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Footage Information

ABCNEWS VideoSource
Australia Whaling - Sea Shepherd prepares to resume chase of Japan whaling fleet
02/14/2008
APTN
VSAP554267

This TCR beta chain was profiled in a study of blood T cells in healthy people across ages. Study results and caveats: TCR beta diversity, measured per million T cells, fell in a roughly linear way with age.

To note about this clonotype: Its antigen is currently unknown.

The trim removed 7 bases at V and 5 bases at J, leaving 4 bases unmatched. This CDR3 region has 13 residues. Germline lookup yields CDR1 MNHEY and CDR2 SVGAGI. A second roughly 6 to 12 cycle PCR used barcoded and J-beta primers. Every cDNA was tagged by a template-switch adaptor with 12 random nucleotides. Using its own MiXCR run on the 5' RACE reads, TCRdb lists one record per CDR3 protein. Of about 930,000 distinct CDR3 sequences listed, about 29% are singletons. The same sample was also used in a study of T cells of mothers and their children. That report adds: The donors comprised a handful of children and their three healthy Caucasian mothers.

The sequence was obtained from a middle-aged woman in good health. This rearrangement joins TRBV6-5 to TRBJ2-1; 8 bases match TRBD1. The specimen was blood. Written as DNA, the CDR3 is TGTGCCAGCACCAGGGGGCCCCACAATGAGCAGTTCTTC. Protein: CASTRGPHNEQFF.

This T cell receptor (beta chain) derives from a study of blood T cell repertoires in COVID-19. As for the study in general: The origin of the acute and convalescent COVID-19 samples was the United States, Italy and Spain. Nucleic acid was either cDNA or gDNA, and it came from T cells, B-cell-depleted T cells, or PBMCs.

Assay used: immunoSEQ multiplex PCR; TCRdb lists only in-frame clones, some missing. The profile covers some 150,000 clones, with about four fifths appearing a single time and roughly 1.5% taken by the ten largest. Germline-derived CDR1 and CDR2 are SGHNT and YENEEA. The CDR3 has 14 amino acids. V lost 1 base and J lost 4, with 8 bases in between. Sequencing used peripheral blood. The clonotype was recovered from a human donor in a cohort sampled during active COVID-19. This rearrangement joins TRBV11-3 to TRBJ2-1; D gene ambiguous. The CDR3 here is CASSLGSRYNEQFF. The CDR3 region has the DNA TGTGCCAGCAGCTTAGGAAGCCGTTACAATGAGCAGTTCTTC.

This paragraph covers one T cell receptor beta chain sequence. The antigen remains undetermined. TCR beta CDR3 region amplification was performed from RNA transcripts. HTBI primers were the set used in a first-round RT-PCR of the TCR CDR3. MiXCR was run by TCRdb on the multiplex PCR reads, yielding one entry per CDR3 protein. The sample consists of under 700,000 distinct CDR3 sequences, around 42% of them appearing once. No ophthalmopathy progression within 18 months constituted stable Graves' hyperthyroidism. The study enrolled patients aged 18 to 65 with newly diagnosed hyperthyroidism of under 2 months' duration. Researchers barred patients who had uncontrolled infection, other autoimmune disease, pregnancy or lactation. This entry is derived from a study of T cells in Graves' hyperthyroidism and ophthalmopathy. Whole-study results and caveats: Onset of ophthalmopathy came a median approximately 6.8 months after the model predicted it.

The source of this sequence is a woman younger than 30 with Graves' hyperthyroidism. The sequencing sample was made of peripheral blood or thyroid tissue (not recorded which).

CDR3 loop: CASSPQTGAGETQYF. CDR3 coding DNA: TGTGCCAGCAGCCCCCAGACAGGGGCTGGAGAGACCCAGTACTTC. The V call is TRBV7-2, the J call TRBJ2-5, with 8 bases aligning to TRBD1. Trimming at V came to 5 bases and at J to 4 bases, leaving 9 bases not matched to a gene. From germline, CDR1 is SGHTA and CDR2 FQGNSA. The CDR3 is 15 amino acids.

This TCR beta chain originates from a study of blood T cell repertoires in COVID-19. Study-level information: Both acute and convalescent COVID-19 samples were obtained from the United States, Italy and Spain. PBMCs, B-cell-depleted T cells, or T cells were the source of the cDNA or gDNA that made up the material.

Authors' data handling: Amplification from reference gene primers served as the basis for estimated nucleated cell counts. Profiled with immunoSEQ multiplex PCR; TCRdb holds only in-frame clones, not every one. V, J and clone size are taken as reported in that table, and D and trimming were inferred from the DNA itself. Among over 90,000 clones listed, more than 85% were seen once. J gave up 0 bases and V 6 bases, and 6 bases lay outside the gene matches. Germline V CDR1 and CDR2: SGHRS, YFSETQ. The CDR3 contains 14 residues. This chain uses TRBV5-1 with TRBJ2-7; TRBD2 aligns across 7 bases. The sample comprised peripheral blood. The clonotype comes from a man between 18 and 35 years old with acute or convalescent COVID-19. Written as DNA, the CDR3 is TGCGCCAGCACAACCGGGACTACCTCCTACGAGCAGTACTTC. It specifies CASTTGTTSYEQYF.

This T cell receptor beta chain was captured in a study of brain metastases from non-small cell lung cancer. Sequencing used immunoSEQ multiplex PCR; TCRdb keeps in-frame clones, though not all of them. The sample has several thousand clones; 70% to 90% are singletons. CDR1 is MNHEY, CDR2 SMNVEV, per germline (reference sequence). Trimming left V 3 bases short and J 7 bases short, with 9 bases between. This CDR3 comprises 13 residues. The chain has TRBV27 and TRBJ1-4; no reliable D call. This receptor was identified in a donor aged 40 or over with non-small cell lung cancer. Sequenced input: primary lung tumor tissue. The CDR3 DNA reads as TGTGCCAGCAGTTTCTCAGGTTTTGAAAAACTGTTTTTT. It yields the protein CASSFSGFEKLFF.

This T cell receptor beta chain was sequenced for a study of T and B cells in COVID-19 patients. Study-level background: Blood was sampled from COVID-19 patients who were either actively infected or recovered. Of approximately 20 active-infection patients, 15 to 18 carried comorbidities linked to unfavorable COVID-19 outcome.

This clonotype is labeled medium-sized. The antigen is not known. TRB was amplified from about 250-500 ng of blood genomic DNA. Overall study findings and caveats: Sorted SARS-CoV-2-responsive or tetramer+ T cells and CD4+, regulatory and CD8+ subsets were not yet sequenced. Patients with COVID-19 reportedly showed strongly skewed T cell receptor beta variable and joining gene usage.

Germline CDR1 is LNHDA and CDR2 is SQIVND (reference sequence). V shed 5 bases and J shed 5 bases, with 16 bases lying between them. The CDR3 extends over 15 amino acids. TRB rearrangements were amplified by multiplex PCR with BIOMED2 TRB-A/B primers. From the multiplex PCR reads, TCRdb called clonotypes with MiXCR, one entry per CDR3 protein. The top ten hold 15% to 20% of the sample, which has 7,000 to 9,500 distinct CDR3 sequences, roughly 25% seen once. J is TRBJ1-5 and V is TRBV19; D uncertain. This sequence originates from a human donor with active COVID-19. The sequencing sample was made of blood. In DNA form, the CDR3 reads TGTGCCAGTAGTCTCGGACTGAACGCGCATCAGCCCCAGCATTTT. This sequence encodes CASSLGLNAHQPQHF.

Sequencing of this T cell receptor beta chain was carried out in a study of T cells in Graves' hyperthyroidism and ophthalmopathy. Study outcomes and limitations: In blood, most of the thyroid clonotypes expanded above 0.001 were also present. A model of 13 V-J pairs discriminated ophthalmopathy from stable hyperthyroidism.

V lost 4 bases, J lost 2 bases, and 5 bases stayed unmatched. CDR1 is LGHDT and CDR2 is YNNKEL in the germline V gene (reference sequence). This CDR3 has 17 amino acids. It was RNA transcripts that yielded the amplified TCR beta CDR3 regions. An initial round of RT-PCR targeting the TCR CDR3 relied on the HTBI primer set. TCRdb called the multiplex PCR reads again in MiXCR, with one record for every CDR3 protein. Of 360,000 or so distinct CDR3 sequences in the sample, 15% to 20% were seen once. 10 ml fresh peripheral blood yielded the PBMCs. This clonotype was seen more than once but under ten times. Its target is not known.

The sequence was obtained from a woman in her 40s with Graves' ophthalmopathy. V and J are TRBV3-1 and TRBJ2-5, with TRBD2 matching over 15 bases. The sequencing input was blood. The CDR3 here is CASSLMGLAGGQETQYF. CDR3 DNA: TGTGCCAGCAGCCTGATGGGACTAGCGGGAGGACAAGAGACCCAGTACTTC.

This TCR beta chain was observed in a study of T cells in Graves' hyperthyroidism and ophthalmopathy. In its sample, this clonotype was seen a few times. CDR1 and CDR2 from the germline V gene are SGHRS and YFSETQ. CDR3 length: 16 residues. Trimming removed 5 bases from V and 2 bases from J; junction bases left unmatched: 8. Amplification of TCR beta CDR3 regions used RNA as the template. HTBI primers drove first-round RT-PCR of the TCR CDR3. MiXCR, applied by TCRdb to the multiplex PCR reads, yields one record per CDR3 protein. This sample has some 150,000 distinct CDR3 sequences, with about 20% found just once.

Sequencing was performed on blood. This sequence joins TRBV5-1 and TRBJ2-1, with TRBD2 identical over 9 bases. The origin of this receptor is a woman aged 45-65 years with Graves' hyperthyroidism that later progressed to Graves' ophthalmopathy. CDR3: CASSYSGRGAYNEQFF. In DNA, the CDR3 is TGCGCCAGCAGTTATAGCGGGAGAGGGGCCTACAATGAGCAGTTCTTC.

NAME: AUS WHALING 20080214Ix TAPE: EF08/0177 IN_TIME: 11:17:22:20 DURATION: 00:01:36:07 SOURCES: AuBC DATELINE: Melbourne, 14 Feb 2008 RESTRICTIONS: No Access Australia SHOTLIST 1. Wide of the Steve Irwin ship, belonging to activist group Sea Shepherd, docked in Melbourne 2. Close-up of sign on side of ship reading: "Steve Irwin, Rotterdam, Kahnawake" 3. Various of crew working on board 4. SOUNDBITE: (English) Paul Watson, Sea Shepherd Captain: "Well, in January, we were able to stop them from killing whales for three weeks. So, our objective this time is to try and stop them for three or four more weeks. That's going to make a substantial impact on their overall quota and also, as soon as we show up, they're going to start running and they're going to start wasting money on fuel. We cost them about two and a half (m) million dollars in fuel in January. We want to make this costly, and we want to expose what they're doing." 5. Pan of ship 6. SOUNDBITE: (English) Paul Watson, Sea Shepherd Captain: "Next year, I want to come back with two ships and relay them and constantly keep on their case. If we're constantly chasing them, they're not going to kill whales. I think we can shut this down." 7. Close-up of Sea Shepherd flag 8. Watson boarding ship 9. Crew working on ship 10. Tilt-up of ship 11. Pan from harbour to ship STORYLINE: Anti-whaling protest ship, the Steve Irwin, was preparing to leave Australia on Thursday, to head back to the Southern Ocean to resume its chase of the Japanese whaling fleet. The Sea Shepherd vessel has spent 12 days in Melbourne undergoing repairs, refuelling and re-supplying , and new crew members have been brought on board. Captain Paul Watson said local residents in Victoria state had donated money for fuel and other supplies during its stay in Melbourne. Last month, two crew members of the Steve Irwin climbed aboard the Japanese whaling boat Yushin Maru No. 2 in Antarctic waters and were detained by the crew for three days. They were eventually handed over to an Australian Customs vessel before being returned to the Sea Shepherd. A diplomatic row erupted last week between Australia and Japan when the federal government released graphic images of an adult and a calf minke whale being dragged on board a whaling ship. Watson said the Steve Irwin was due to leave Melbourne at 20.00 (0900 GMT). He said they intended to harass and intervene in "illegal" Japanese whaling for the next four to five weeks, when the whaling season was due to end. "In January, we were able to stop them from killing whales for three weeks. So, our objective this time is to try and stop them for three or four more weeks. That's going to make a substantial impact on their overall quota," Watson told the Australian Broadcasting Corporation. "And also, as soon as we show up, they're going to start running and they're going to start wasting money on fuel. We cost them about two and a half million dollars in fuel in January. We want to make this costly, and we want to expose what they're doing," he added. Watson said he was working to secure a second ship to enable a non-stop pursuit in the 2008-2009 whaling season. "Next year, I want to come back with two ships and relay them and constantly keep on their case. If we're constantly chasing them, they're not going to kill whales. I think we can shut this down," he said. The 32 crew members on board the Steve Irwin include 15 Australians and volunteers from New Zealand, Canada, the United States, Sweden, South Africa, the Netherlands, Britain and Spain.
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